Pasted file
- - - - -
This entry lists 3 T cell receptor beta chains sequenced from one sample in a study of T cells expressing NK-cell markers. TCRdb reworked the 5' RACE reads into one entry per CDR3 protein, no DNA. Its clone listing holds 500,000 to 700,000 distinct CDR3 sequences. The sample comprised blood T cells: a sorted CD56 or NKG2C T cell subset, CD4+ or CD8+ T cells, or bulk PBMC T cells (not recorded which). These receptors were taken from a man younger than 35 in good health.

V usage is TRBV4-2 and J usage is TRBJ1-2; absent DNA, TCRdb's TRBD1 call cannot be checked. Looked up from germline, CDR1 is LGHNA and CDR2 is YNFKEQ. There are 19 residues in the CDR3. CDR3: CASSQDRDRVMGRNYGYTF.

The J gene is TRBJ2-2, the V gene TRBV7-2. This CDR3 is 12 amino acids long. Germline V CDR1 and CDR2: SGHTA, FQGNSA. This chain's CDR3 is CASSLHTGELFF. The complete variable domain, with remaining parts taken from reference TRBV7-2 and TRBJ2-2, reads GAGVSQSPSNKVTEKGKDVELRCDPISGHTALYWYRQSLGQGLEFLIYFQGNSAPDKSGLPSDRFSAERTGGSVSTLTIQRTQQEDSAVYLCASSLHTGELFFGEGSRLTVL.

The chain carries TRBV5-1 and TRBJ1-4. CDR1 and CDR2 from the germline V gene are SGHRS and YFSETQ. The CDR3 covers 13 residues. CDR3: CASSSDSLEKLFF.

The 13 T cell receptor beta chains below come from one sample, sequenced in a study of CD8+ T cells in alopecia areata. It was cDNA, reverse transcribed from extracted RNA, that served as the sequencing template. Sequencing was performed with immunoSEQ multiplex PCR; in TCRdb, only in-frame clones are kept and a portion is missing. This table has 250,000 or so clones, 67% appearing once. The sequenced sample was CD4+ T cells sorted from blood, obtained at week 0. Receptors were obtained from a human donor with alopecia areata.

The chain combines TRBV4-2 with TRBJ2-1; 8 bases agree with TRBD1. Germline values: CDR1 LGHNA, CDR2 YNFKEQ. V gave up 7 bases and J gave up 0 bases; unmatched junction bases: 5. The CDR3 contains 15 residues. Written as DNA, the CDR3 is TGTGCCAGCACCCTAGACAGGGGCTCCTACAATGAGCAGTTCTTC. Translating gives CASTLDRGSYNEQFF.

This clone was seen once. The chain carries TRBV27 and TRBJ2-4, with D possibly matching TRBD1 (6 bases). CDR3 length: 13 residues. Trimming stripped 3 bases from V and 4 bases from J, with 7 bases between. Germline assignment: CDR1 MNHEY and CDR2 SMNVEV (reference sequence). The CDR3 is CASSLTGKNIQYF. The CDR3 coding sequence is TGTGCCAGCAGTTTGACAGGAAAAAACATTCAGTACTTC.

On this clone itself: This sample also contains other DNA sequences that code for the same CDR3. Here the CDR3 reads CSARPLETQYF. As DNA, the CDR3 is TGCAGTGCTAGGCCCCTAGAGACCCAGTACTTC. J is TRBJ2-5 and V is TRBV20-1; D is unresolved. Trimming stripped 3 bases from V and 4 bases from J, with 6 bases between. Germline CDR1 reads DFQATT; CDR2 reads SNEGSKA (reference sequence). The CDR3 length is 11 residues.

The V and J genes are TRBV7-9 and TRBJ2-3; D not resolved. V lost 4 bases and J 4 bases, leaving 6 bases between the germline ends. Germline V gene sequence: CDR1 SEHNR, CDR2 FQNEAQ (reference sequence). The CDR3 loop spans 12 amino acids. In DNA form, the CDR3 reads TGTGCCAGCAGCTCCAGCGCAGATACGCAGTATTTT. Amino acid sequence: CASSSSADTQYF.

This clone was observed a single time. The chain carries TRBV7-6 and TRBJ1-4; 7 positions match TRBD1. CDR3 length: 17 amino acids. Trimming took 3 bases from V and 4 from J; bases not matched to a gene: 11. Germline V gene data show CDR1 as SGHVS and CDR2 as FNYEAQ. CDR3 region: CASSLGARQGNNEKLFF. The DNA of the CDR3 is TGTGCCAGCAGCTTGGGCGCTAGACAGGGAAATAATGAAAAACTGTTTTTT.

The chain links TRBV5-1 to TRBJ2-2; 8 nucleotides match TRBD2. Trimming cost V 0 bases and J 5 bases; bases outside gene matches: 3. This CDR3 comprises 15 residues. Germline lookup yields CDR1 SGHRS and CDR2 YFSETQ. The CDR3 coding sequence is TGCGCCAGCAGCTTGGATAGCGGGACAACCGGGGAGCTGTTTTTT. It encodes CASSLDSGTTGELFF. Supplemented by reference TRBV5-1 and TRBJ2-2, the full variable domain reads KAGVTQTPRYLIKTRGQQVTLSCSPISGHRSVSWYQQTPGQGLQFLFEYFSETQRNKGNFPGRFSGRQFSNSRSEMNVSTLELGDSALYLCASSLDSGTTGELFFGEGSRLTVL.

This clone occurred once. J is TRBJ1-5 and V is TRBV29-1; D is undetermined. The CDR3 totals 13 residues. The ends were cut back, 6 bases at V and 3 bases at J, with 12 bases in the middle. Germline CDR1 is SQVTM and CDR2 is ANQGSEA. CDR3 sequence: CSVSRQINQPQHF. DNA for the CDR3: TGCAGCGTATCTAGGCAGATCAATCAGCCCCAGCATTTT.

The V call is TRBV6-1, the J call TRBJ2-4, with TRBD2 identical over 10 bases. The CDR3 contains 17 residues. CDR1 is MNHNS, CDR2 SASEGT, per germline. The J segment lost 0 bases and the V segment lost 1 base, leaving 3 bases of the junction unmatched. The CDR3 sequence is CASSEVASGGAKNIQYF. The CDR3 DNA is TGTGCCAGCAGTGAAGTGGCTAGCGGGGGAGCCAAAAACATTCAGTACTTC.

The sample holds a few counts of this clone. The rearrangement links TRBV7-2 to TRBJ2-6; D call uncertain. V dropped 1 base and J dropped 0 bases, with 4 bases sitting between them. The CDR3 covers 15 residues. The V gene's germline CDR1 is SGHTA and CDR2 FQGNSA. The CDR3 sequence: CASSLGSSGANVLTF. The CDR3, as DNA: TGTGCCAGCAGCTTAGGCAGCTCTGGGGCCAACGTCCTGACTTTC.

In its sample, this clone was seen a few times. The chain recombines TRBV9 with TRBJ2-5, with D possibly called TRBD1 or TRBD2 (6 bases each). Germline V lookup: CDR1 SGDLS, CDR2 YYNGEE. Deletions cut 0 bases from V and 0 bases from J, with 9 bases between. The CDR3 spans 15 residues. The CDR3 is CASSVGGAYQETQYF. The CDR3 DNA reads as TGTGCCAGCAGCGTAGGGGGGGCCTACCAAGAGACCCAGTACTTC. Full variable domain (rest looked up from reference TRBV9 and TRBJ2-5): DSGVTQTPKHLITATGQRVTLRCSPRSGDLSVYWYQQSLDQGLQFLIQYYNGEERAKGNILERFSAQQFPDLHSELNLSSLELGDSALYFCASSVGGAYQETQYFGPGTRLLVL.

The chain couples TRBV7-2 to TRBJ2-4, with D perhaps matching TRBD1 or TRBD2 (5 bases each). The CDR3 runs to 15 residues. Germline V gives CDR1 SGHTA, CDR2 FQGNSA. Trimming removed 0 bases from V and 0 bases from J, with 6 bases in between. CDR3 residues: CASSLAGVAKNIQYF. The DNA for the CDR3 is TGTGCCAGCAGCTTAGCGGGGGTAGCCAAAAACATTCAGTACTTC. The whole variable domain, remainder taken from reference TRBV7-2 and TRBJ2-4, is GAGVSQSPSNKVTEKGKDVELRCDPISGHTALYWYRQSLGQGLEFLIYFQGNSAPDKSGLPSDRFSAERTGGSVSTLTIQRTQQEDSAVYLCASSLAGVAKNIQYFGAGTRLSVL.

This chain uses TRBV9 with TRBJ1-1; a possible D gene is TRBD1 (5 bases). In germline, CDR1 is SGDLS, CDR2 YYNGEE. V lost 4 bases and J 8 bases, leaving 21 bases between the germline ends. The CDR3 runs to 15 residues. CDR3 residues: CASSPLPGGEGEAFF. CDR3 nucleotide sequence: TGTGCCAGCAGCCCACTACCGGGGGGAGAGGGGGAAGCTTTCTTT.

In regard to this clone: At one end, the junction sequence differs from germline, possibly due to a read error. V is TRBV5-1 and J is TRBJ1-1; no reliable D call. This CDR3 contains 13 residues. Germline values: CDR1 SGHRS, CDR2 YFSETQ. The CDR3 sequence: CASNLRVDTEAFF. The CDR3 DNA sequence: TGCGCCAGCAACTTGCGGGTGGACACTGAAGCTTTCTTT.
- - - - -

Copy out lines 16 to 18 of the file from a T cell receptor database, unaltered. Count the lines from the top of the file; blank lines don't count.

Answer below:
The chain couples TRBV7-2 to TRBJ2-4, with D perhaps matching TRBD1 or TRBD2 (5 bases each). The CDR3 runs to 15 residues. Germline V gives CDR1 SGHTA, CDR2 FQGNSA. Trimming removed 0 bases from V and 0 bases from J, with 6 bases in between. CDR3 residues: CASSLAGVAKNIQYF. The DNA for the CDR3 is TGTGCCAGCAGCTTAGCGGGGGTAGCCAAAAACATTCAGTACTTC. The whole variable domain, remainder taken from reference TRBV7-2 and TRBJ2-4, is GAGVSQSPSNKVTEKGKDVELRCDPISGHTALYWYRQSLGQGLEFLIYFQGNSAPDKSGLPSDRFSAERTGGSVSTLTIQRTQQEDSAVYLCASSLAGVAKNIQYFGAGTRLSVL.

This chain uses TRBV9 with TRBJ1-1; a possible D gene is TRBD1 (5 bases). In germline, CDR1 is SGDLS, CDR2 YYNGEE. V lost 4 bases and J 8 bases, leaving 21 bases between the germline ends. The CDR3 runs to 15 residues. CDR3 residues: CASSPLPGGEGEAFF. CDR3 nucleotide sequence: TGTGCCAGCAGCCCACTACCGGGGGGAGAGGGGGAAGCTTTCTTT.

In regard to this clone: At one end, the junction sequence differs from germline, possibly due to a read error. V is TRBV5-1 and J is TRBJ1-1; no reliable D call. This CDR3 contains 13 residues. Germline values: CDR1 SGHRS, CDR2 YFSETQ. The CDR3 sequence: CASNLRVDTEAFF. The CDR3 DNA sequence: TGCGCCAGCAACTTGCGGGTGGACACTGAAGCTTTCTTT.